“If landscape architects settle into Revit, demand space, and participate in the collision detection and optimization, we suddenly have far better control, overview, and insight, and can contribute in a much better way,” says Børke. “For example, If a road were to be defined with very strict frameworks, there is limited room for sewage and electricity underneath. It is simply quite restricted. With Revit, this is no longer a problem because we only need to specify and clarify it in the BIM model, so all other collaborators know to keep the buffer and stay away. We gain weight and influence for our subject through effective interaction, precise communication, and by ‘taking’ our place in the model,” Børke concludes.
The software also offers completely new ways of working with terrain, outdoor areas, and surfaces. The fact that all construction starts at sea level, for example, and is then “taken” up to the correct coordinates and height provides a unique consistency and flexibility throughout the project.
“The wonderful thing is that by working with layers – whether it’s a floor or a toposolid – you can model all imaginable surfaces like a ‘sandwich’. So, for example, I can specify the thickness of the growing soil and put a layer of bushes on top, which allows me to extract exact quantities directly from the model. This process reduces the need for heavy Excel calculations, which I am absolutely happy to leave behind,” says Børke.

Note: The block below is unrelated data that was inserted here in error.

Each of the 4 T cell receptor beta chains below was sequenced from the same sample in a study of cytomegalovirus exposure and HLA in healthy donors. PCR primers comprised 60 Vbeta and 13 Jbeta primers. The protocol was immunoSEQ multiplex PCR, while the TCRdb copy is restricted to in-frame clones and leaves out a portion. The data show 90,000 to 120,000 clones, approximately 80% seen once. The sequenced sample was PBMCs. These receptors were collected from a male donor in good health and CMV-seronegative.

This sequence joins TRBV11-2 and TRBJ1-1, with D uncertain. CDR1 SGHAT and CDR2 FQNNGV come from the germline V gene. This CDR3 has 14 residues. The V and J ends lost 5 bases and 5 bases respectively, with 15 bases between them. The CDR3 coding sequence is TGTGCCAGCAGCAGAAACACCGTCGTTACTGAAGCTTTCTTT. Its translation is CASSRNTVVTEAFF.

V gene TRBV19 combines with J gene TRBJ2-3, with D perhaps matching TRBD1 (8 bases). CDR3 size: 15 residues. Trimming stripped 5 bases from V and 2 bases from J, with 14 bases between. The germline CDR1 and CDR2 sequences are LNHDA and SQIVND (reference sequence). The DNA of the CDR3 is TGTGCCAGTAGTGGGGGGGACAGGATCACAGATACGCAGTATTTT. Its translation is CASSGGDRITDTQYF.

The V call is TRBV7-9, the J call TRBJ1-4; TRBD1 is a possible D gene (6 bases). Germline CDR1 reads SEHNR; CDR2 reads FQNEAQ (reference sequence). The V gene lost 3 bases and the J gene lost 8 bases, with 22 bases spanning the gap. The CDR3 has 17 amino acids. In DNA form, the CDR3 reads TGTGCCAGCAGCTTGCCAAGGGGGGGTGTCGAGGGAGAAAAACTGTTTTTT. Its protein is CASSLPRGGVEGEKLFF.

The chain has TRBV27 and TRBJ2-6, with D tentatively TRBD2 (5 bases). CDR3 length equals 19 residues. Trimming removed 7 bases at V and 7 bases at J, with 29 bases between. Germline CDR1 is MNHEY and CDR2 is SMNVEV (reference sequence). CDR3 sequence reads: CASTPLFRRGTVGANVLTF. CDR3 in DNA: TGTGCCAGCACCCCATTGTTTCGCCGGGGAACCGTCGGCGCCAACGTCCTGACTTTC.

Tools that make the landscape shine
When the opportunity to create landscape architecture models in Revit presented itself, Børke rushed to familiarize herself with the functionality, interface, working methodology, and possibilities. With help from the informative instructional videos on YouTube by operational manager and landscape architect Nehama Shechter-Baraban at Arch-Intelligence, it was an easy task.
“It took a few hours during the winter, but eventually my children got used to me watching ‘Revit-TV’ because I was really carried away. The visuals alone gave me a productivity boost. I love that we can see, spin, and study the model from all angles and inside out,” says Børke.
According to Børke, Environment for Revit® gives her the freedom to design a plan in many smaller parts that add up to a larger whole, rather than being bound to one continuous surface. With full control over all the different segments, it is easy to isolate sections and obtain specific elevations when required. Additionally, the disassembly makes it possible to enrich the model with objects from a bountiful library to receive a more realistic and inviting result.
Ragnhild and StudioNSW, with the support of NTI, were pioneers in embracing this technology in Norway. Designed by landscape architects for landscape architects, the Environment for Revit® plug-in unlocks the BIM door for landscape and site design. Don’t miss this chance to enhance your expertise and stay at the forefront of the industry!
Published on July 26, 2023